On a new layer, below the cloud layer, add some random stars to the sky using a star brush (there’ll be one in the tutorial download file). Change both the size of the brush and the opacity to create stars that appear to be different distances, as well as a mixture of yellow and blue-ish whites. Then apply a slight Gaussian blur to the layer to soften them, and also add a Gaussian blur to the clouds.
Create a new layer above the background, stars and clouds and call it ‘mountains’. Using a low saturation blue, render in the mountains. As you’ll notice, my first attempt at mountains was both (a) too detailed and (b) quite dull, so I changed them later on in the process. Later on, I brushed out a lot of the detail in the mountains as they’re too far away to see that level of detail, then I made them more dramatic and jagged for a sinister appearance. Also notice I made the largest peak a subtle pointer to one of the minor focal points; the moon.
Using the airbrush (because it has soft edges, as do things in the distance), add in clock town on a layer above the mountains, in a slightly darker and more saturated blue. I’ve gone for a stylised representation of Clock Town as everything is more curved and crooked than it would be in realistic architecture.
Add another layer in between the mountains and the town, and use a light grey airbrush to create the mist that collects at the bottom of mountains.
On a new layer, use a light blue brush suggest a very subtle path starting from Clock Town and leading down the hill to Link. Make it wind a bit because curves always look more interesting than straight lines. Create a new layer above the floor/path/etc. and set the blending mode to overlay. Add a yellow glow (cast by Tatl, of course) on the floor with the radial gradient tool. Erase this glow from the area near Link’s feet to imply the shadows they would cast.
Now that Tatl is even brighter, add some more yellow light to Link, and enhance the shadows even more. Use the inking opacity brush to add some light reflecting off of his boots and face, for example. Also enhance some of the smaller details at this point, such as using a light colour to trace the outline of the pattern on his clothes, and a small dark brush to add more detailed grooves and variation to his skin.
The moon in the game was given a lot of character as it would ultimately crash into the land of Termina and destroy the world; ending the game! (And your hands if you had the rumble feature enabled in your controller!) I’ve decided to reign this in a bit as the main story in this image is Link’s mutation; I want the moon to be there as an ominous threat of things to come that Link is unaware of at this time. We’re still going to keep the face, but make it much more subtle, and reminiscent of the faces people can see if they look at the moon. Use an airbrush to softly render an angry face, using reference of the in-game moon as a guide. To add authenticity, paste in a photo of the moon (there are a lot of photos around the web for you to use, it’s a pretty common image!), on a layer above your drawn moon, resize it (press CTRL+T to free transform) and set the layer’s blending mode to overlay.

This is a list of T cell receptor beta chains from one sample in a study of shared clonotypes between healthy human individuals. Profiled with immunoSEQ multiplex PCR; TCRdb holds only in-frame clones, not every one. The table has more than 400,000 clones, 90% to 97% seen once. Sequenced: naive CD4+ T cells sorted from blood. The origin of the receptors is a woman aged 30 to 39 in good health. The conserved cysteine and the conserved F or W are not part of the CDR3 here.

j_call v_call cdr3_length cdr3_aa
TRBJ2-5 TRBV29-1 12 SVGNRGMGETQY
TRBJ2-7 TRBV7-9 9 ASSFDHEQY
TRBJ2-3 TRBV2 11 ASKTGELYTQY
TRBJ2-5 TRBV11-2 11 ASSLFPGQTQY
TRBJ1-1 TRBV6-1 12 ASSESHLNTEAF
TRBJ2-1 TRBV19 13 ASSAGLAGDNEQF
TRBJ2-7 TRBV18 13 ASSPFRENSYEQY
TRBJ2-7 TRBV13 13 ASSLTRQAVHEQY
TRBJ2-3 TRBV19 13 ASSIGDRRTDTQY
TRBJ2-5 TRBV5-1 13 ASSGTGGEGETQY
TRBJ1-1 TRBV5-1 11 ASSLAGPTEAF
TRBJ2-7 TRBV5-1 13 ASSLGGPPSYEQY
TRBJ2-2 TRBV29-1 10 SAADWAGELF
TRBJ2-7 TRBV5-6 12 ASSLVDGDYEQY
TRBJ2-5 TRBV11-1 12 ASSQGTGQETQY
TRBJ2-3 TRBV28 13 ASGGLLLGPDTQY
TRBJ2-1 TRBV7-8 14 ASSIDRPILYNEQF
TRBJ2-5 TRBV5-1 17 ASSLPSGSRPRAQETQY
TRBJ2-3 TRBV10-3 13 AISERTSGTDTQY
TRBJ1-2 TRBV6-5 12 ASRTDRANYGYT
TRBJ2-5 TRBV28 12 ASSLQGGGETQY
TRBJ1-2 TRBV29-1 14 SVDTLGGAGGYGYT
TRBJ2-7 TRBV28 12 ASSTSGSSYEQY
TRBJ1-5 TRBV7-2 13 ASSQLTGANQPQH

Fun Fact: For the more curious among you, this is the point where I corrected the mountains.
We have our far off background sorted, but it’d be helpful to have some mid-ground items to help push the illusion of depth, so on a new layer add some creepy trees on the left hand side. Use a fairly dark blue to show that they’re closer, but still far away enough that we’re still not seeing any real colour detail. Draw in the gossip stone (in the right hand side of the image) with the inking opacity brush, a search online will provide you with plenty of reference for it’s appearance. Once you’re happy with it, use the lasso tool to select it and open up a stone texture (once again, a quick check online should come up with something; there are plenty of free textures around), copy it and then back in the Broken Link image press Shift + Ctrl + V (or edit>Paste into) to paste the texture into the gossip stone selection. Make sure the texture is directly above your gossip stone in the layers palette, and set the layer properties to Hard Light.